That Sam I Am, I Really Like That Sam Fuld Man!
Photos and Story by Gordy Jones
Earlier this year, I wrote about how impressed I was with the hustle of Twins outfielder Sam Fuld. Unfortunately, the day my story was published, poor Sam got a concussion and was out for a few weeks. Well, Sam is back and full of fire…although it might not appear so. That’s what I love about the guy: the way he blends in, very mellow — just one of the guys in the background. But once at the plate he can be pretty aggressive, and has proved to do well in the clutch. He also has the patience to take a base-on-balls. Once Sam gets on base — look out; Sam will take off. At the time I am writing this, he has 12 stolen bases and 26 walks in the 55 games he’s played this season.
Sam Fuld is 32 years old, but looks much younger. This is his seventh year in the big leagues, and he works very hard at his game. The night I had a chance to talk to him, he knew he wasn’t in the lineup. However, he seemed to work harder than any other guy on the field. He offered big aggressive swings at batting practice. He ran full speed while shagging balls and running bases. I actually felt bad; he had agreed to talk to me after B.P., but he looked exhausted from his full workout. As soon as he finished, he approached me, smiled and said: “Let’s go.”
Being a new Sam Fuld fan, I did a little research, and I read that he was raised by prominent parents in New Hampshire. His father was a professor for 30 years at the University of New Hampshire, and is now the dean of their journalism school. His mom was a state senator. I brought up his mom, and he said jokingly, “Yeah, she’s better than I am. I’ve never been good at politics.” Then he laughed and said: “They were great parents. I always just looked at them as great parents. Yes, they definitely had successful careers, but more than anything, I just look at them as a loving mom and dad.”
Sam’s father is Jewish, and his mother is Catholic. He grinned and said: “I had the opportunity to celebrate the holidays of both religions.”
When Sam was very young, he began swinging a wiffle bat and would hit the ball hard — for a 3-year-old. “Baseball was my first love, but I played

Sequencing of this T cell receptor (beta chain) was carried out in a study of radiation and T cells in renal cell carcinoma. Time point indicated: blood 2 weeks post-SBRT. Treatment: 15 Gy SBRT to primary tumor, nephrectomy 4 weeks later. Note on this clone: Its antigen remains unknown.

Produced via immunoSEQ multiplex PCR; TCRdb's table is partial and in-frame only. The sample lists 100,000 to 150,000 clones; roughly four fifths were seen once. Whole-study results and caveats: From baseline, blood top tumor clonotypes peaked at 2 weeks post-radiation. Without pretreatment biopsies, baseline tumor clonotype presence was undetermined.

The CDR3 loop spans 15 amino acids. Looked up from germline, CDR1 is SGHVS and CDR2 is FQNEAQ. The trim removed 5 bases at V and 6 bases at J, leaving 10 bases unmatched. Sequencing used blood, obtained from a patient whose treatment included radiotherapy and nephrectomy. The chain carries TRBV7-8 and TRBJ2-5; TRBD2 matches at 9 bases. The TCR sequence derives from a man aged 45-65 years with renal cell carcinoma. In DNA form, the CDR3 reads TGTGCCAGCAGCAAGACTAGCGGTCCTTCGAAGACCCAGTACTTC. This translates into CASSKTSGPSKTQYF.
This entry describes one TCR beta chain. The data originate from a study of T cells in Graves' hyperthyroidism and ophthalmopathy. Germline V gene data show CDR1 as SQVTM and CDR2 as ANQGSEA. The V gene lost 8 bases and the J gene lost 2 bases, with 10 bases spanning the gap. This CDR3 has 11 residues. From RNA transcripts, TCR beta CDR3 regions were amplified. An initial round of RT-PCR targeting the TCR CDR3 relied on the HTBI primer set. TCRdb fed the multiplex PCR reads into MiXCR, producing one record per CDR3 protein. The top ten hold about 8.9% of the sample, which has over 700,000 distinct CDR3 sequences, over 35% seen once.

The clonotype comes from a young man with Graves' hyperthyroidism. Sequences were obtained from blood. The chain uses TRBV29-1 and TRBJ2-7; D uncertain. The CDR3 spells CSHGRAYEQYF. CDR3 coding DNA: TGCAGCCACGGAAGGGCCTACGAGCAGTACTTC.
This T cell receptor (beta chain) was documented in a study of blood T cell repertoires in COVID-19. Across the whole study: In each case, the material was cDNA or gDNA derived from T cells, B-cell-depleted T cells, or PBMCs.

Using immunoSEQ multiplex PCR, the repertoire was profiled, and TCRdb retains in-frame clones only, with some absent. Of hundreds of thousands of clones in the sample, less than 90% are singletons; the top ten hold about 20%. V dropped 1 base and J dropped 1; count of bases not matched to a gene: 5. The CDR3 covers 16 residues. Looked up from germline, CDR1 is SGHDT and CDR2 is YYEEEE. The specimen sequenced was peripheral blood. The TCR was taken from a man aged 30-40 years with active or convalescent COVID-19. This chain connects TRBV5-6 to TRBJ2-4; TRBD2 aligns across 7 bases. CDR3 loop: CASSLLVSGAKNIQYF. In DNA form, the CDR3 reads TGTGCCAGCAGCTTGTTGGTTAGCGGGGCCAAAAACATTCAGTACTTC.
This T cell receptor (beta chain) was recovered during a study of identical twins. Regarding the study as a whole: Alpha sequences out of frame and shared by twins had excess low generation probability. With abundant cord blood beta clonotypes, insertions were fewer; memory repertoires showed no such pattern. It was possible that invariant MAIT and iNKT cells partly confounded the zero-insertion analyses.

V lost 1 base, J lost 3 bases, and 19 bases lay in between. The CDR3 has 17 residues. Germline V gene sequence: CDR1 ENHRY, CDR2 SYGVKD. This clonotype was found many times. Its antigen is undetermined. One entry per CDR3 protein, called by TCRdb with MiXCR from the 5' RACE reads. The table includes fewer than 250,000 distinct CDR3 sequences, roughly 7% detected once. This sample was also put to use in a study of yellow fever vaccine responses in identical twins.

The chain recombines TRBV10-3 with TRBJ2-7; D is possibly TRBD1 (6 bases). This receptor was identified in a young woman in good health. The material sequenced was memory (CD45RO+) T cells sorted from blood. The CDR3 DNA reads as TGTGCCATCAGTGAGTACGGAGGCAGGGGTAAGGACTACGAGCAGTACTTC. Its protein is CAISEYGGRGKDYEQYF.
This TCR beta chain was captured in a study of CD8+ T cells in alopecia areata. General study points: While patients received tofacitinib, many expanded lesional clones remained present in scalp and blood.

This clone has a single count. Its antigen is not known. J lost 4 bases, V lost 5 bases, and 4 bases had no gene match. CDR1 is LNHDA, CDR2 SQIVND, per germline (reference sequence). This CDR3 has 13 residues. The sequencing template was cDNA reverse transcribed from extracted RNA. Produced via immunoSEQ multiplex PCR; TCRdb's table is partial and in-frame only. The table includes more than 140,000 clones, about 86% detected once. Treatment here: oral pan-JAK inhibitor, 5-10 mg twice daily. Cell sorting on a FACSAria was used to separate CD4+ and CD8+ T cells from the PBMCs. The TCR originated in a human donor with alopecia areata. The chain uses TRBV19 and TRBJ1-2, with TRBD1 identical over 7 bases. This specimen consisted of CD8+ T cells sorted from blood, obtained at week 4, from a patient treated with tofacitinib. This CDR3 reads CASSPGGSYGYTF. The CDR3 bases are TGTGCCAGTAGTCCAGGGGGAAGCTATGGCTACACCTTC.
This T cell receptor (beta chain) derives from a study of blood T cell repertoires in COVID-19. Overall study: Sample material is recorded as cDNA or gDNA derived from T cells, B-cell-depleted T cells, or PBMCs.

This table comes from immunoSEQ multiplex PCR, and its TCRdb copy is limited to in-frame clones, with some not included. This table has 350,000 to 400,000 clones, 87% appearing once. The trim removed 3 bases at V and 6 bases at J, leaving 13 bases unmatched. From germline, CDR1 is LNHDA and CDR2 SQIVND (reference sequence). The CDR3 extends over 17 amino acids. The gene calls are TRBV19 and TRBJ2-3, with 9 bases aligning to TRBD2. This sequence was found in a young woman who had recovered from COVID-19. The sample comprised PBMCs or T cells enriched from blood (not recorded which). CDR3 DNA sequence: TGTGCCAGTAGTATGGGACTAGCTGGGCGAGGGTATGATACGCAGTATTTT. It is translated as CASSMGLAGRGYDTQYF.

everything…you name it. I played soccer through high school, basketball, tennis, hockey – I’m a fan of being well rounded. Playing soccer has helped me as a baseball player. Some of the skills you learn playing other sports will carry over to a sport like baseball.”
I told him that he is so fast, I assume he must have run track at one time. “Oh, yes! I ran track during winter while in high school. I ran sprints: the 55-meter and the 100-yard dash. I was pretty fast on the New Hampshire level. But for national standards, it was nothing to get excited about.”
Sam went to Stanford and prides himself on being one of the few ballplayers with a college degree. He seems pretty smart, and I have been told he could figure out batting averages in his head as a young child.
According to his bio, in the year 2000, he was ranked 19th out of the top 100 high school recruits. He was a two-time All-American and a three-time All-Pac-10 centerfielder at Stanford while getting a degree in economics.
Sam found out he was diabetic around the age of 10, and never let his Type 1 diabetes get in his way of succeeding. After making the majors, he began to host some summer camps in Florida for children with diabetes, in conjunction with the University of South Florida Diabetes Center.
We talked about his hobbies, and he said, “I try to get in as many books and movies as I can. But I have three children now, and that limits my ability to do those things.” He had a “proud Papa” look on his face as he mentioned the kids.
I asked him who his heroes were growing up. He replied, “I grew up near Boston, so I had no choice but to be a Red Sox fan. I loved watching Wade Boggs play. But I’ve always really admired my parents. I didn’t have to leave my house when looking for role models.”
In this season, with not a lot happening positively for the Twins, Sam is a fun guy to watch and root for as he flies around the outfield and the base paths — and he’s a good role model for a young Twins fan!